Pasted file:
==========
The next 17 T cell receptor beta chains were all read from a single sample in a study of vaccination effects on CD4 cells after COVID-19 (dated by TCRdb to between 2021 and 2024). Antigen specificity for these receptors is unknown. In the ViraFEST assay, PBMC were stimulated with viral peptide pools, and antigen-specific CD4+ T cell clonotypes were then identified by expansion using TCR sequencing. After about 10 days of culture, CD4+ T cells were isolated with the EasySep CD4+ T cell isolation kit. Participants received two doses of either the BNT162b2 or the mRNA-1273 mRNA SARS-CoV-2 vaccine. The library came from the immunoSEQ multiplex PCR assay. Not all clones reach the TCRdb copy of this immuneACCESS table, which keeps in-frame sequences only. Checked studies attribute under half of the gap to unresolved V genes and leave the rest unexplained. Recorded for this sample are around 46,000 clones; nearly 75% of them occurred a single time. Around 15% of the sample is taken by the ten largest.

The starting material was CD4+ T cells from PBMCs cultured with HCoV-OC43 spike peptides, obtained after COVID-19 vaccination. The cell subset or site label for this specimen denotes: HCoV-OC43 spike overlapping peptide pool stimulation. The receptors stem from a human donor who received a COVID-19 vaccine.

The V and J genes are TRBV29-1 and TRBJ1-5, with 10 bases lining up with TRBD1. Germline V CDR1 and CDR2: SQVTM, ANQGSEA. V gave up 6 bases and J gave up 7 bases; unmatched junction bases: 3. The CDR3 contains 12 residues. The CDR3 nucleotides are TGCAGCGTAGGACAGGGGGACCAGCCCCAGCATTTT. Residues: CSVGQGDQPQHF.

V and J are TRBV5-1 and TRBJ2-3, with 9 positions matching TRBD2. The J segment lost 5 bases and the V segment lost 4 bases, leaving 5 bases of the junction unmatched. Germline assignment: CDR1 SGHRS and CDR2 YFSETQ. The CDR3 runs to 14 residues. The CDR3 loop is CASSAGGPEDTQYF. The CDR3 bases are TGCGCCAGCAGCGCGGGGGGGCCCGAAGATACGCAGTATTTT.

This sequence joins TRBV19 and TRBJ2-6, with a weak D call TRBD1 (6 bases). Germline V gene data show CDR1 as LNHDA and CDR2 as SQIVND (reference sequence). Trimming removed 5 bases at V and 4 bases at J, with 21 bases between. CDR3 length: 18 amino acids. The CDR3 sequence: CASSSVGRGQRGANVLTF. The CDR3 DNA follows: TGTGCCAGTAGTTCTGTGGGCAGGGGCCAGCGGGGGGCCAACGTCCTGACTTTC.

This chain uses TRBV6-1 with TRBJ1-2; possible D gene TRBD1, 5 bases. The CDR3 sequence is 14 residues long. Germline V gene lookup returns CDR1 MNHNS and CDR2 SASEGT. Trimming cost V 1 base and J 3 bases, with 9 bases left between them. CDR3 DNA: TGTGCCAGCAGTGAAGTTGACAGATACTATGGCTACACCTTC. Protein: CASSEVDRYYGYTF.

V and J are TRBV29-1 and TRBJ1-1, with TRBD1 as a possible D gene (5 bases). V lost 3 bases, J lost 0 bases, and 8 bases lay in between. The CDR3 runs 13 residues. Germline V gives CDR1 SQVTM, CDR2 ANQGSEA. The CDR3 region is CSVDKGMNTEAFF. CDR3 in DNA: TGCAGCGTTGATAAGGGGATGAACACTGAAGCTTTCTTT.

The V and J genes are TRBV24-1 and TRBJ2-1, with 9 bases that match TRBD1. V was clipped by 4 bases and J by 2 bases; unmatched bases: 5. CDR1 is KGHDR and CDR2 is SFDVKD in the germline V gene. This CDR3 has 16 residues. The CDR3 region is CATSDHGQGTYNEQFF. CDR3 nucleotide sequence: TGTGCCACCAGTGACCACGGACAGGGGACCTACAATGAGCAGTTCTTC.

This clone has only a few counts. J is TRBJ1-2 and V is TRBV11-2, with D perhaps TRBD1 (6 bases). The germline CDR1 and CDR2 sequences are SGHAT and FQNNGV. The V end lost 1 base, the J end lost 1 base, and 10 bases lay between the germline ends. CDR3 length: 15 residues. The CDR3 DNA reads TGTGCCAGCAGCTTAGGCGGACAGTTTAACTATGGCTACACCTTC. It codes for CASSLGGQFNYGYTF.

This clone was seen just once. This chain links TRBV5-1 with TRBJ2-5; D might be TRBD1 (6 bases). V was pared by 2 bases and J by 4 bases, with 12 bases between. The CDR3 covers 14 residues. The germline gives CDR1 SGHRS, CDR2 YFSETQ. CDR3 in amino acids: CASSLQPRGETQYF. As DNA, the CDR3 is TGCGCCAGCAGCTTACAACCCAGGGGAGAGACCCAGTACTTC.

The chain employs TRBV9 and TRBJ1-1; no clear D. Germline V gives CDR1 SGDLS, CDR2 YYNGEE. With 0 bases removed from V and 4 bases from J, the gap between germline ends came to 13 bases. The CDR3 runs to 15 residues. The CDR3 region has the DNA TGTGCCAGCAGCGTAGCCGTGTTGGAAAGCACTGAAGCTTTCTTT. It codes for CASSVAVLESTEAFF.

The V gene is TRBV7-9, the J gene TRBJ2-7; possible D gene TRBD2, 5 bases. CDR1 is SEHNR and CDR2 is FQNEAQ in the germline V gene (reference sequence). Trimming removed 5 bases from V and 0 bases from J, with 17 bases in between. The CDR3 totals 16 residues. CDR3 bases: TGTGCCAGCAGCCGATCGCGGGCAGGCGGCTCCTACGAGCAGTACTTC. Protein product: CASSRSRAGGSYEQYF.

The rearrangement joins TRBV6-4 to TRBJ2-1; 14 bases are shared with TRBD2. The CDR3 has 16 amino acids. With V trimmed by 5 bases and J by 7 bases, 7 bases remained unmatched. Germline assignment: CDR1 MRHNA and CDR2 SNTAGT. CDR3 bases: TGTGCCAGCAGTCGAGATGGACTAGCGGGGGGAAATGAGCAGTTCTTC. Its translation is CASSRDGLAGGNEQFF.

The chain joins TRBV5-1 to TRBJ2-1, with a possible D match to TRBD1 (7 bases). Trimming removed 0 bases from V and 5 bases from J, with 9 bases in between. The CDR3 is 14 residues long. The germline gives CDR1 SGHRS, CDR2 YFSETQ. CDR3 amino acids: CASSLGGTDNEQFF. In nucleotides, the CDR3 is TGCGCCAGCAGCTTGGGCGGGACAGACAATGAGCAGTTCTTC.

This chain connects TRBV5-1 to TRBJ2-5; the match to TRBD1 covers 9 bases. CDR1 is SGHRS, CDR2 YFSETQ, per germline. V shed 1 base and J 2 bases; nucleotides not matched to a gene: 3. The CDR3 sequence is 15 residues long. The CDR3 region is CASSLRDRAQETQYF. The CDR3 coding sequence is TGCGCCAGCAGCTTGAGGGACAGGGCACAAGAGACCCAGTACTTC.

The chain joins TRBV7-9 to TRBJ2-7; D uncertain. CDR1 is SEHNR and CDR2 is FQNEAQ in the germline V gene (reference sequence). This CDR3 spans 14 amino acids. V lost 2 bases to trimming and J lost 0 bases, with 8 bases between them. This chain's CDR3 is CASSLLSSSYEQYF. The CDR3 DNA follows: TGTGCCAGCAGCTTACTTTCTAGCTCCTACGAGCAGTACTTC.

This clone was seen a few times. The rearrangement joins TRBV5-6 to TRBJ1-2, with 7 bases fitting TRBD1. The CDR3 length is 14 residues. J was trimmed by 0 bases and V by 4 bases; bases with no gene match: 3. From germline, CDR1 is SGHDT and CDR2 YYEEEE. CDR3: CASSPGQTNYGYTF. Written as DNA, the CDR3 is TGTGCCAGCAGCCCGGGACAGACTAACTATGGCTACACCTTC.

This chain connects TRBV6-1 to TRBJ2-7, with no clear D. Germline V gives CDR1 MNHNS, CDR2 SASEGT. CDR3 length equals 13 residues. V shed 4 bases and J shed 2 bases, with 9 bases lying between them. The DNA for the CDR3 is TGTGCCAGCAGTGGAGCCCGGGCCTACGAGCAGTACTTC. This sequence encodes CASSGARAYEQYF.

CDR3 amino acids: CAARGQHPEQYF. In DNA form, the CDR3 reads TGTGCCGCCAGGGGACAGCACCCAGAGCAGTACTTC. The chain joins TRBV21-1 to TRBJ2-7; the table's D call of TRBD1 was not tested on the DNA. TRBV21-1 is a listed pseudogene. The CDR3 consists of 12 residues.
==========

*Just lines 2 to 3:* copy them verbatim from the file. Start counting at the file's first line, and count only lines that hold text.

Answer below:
The starting material was CD4+ T cells from PBMCs cultured with HCoV-OC43 spike peptides, obtained after COVID-19 vaccination. The cell subset or site label for this specimen denotes: HCoV-OC43 spike overlapping peptide pool stimulation. The receptors stem from a human donor who received a COVID-19 vaccine.

The V and J genes are TRBV29-1 and TRBJ1-5, with 10 bases lining up with TRBD1. Germline V CDR1 and CDR2: SQVTM, ANQGSEA. V gave up 6 bases and J gave up 7 bases; unmatched junction bases: 3. The CDR3 contains 12 residues. The CDR3 nucleotides are TGCAGCGTAGGACAGGGGGACCAGCCCCAGCATTTT. Residues: CSVGQGDQPQHF.